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Federal Debt Limit Increase Must Be Accompanied by Major Spending Reductions, Lewis Insists

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Date:
Location: Washington, DC

Congress will only allow an increase in the statutory limit on the federal debt if it is joined with major reductions in spending, Congressman Jerry Lewis said Tuesday. Lewis joined all Republicans along with 81 Democrats in voting against allowing an increase in the debt without the spending cuts Tuesday.

"Congress certainly has a responsibility to ensure that the United States will pay its debts and meet its obligations, now and in the future -- but we have an equal responsibility to reducing that debt rather than simply agreeing to increase it indefinitely," Lewis said. "I cannot in good conscience vote to increase the federal debt limit without demanding spending reductions at the same time.

The federal debt was $8.5 billion in 2006 -- the last year that Republicans were the majority in the House and Senate. It has grown to nearly $14 billion in the past five years, and will reach the statutory limit of $14.29 billion sometime this summer, Lewis said.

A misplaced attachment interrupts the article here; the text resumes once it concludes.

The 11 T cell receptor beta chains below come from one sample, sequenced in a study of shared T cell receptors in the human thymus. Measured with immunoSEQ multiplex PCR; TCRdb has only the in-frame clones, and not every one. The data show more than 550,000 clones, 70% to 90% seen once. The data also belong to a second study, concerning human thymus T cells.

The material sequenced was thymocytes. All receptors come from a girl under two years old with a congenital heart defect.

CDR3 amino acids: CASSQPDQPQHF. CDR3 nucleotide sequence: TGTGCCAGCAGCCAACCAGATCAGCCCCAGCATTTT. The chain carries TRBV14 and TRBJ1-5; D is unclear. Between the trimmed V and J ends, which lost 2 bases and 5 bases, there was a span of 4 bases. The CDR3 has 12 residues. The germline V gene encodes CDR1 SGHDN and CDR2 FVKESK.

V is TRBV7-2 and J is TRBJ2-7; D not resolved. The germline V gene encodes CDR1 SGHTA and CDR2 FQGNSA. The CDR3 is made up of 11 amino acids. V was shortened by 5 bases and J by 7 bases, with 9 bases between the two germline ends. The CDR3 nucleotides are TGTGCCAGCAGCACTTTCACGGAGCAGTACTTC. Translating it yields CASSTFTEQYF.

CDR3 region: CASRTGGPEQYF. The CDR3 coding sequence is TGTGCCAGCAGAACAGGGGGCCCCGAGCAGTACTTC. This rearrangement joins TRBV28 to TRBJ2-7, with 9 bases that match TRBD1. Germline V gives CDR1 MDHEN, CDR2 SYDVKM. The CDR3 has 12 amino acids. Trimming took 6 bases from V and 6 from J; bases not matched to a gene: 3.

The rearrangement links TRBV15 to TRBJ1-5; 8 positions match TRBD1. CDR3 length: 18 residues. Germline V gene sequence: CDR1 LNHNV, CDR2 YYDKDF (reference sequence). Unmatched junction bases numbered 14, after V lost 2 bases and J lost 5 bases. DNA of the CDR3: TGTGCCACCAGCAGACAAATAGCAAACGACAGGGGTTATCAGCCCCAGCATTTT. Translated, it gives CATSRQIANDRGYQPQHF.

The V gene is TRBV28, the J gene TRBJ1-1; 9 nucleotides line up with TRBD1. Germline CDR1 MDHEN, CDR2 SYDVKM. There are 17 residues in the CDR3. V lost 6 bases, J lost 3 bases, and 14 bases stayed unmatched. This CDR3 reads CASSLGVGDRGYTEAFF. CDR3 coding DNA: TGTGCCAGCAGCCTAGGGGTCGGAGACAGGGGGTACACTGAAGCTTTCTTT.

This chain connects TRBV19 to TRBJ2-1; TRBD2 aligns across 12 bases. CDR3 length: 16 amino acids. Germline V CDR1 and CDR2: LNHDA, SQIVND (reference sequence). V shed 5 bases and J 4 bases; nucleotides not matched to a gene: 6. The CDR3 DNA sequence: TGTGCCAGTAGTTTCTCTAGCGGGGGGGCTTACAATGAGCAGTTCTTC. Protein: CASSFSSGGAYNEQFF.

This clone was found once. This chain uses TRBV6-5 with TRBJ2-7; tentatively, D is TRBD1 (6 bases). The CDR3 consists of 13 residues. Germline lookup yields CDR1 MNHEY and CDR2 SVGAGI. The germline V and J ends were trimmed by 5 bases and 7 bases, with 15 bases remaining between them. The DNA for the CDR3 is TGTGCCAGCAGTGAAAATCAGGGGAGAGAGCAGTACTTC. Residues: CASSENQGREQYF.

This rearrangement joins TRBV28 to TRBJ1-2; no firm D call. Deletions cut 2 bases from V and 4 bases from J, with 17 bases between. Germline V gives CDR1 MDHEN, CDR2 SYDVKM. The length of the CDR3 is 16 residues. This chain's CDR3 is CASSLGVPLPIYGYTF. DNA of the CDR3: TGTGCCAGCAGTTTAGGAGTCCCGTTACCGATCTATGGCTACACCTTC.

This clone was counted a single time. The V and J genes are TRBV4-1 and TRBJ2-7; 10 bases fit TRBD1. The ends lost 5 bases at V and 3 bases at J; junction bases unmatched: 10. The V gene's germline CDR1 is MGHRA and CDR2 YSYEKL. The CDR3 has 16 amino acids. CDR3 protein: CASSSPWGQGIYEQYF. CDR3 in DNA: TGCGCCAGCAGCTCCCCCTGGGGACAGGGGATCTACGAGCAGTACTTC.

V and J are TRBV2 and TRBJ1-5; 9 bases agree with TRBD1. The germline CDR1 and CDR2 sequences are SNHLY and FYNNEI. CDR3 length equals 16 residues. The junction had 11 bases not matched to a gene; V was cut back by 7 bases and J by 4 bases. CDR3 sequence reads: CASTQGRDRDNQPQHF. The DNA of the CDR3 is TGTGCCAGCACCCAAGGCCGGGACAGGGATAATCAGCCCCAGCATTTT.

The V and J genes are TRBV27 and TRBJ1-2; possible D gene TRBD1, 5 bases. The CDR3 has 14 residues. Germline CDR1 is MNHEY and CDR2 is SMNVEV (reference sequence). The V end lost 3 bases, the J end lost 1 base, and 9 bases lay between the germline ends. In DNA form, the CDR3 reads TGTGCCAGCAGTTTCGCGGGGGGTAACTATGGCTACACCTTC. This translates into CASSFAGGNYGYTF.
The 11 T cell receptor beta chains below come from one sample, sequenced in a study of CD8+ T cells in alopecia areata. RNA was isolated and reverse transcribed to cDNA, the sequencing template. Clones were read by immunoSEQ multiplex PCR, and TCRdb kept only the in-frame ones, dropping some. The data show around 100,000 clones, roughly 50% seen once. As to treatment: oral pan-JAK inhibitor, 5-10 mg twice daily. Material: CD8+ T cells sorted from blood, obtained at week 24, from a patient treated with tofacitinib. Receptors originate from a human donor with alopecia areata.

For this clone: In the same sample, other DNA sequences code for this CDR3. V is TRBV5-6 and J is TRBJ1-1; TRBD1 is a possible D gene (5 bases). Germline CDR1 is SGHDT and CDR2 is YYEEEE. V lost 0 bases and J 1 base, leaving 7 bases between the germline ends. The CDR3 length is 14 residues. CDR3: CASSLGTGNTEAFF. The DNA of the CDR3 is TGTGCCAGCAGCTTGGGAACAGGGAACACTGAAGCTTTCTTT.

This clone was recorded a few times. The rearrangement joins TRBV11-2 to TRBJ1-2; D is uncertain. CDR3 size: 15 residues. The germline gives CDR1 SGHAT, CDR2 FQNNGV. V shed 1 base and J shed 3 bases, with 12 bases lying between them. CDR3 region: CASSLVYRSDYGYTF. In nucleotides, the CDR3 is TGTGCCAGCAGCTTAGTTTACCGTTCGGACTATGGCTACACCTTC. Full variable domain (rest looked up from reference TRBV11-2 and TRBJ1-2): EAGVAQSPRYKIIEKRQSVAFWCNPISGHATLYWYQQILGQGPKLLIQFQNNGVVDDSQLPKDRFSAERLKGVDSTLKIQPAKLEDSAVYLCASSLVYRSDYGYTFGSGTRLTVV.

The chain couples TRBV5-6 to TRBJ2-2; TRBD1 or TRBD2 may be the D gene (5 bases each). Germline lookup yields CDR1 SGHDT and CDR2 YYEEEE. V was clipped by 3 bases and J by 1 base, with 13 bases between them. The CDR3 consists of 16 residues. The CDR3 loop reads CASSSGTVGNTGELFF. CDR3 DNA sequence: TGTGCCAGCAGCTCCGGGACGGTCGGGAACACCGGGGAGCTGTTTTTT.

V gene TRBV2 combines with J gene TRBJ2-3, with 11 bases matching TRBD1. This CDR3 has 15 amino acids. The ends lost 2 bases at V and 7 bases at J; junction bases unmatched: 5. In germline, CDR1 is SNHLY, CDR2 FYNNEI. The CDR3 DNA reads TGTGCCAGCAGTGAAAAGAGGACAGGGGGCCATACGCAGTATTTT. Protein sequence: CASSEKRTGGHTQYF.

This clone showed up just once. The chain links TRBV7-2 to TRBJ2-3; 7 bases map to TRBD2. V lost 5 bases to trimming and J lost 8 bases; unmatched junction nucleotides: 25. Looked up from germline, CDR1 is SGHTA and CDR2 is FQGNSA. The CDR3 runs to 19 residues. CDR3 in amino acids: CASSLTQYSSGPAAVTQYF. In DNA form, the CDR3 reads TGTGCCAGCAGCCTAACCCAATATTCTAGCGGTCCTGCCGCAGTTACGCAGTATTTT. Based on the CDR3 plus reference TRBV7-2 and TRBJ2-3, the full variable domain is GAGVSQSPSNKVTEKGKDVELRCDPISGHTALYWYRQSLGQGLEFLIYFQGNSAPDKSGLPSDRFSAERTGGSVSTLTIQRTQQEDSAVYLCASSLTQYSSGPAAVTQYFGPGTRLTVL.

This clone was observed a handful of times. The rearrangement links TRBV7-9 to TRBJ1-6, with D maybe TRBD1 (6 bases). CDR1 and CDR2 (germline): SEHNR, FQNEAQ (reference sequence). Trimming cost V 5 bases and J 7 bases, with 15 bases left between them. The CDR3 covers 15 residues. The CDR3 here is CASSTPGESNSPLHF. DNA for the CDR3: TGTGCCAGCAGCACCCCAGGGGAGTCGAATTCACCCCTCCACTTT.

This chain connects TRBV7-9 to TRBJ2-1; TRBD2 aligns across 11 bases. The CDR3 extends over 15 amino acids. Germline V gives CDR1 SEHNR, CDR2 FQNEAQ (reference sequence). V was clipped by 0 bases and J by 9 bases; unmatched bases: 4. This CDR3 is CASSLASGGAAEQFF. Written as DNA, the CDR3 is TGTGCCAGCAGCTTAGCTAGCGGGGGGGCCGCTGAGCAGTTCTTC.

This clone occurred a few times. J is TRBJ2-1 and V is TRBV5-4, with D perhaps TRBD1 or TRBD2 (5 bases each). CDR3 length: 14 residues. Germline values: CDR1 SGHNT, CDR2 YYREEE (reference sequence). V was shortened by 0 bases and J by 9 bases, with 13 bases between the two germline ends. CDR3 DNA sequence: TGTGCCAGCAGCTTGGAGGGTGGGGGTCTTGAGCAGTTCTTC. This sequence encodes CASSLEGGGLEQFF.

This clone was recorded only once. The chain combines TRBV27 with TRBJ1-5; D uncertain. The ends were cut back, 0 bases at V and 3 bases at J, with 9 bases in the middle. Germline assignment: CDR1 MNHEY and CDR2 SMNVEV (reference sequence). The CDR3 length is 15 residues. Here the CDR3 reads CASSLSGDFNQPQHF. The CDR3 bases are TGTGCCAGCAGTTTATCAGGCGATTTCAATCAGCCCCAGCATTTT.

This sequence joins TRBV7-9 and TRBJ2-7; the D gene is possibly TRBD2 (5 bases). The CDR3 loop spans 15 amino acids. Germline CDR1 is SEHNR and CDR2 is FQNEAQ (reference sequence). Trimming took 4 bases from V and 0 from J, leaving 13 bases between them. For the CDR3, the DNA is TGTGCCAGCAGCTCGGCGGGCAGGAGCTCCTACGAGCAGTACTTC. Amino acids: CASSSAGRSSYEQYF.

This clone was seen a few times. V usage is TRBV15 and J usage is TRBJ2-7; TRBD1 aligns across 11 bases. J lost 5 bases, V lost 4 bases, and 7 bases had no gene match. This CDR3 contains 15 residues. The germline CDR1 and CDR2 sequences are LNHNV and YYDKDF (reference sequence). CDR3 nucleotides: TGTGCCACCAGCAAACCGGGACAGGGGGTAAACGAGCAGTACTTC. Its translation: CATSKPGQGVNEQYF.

The debt continues to increase because the federal government is spending more than it collects in taxes and other revenues. The federal spending deficit this year is anticipated to reach a record $1.6 billion, according to the Office of Management and Budget. If the government can't borrow, it will eventually not be able to pay interest on the debt or for some federal operations.

Treasury Secretary Tim Geithner and most economists warn that a default by the United States could threaten the stability of the national and global economy. But increasing revenues have already delayed the deadline for raising the limit a number of times -- the federal government could continue to operate for as long as six months by delaying some unnecessary expenditures, Lewis said.

"We are facing a federal debt crisis that could have even more dire consequences down the line than a delay in increasing the limit now," Lewis said. "The dangerously large federal debt has already caused Standard and Poors to issue a warning that U.S. credit could be down-graded if we do not get our debt in line. If we continue to borrow at the current pace, we will be paying more for interest on the debt than for any other government program besides defense and Social Security."

"I am confident that the Treasury Department can manage the nation's finances carefully in order to give Congress time to find spending reductions to combine with an increase in the debt limit," Lewis said. "I will work with my colleagues to ensure that we find a way to do both."


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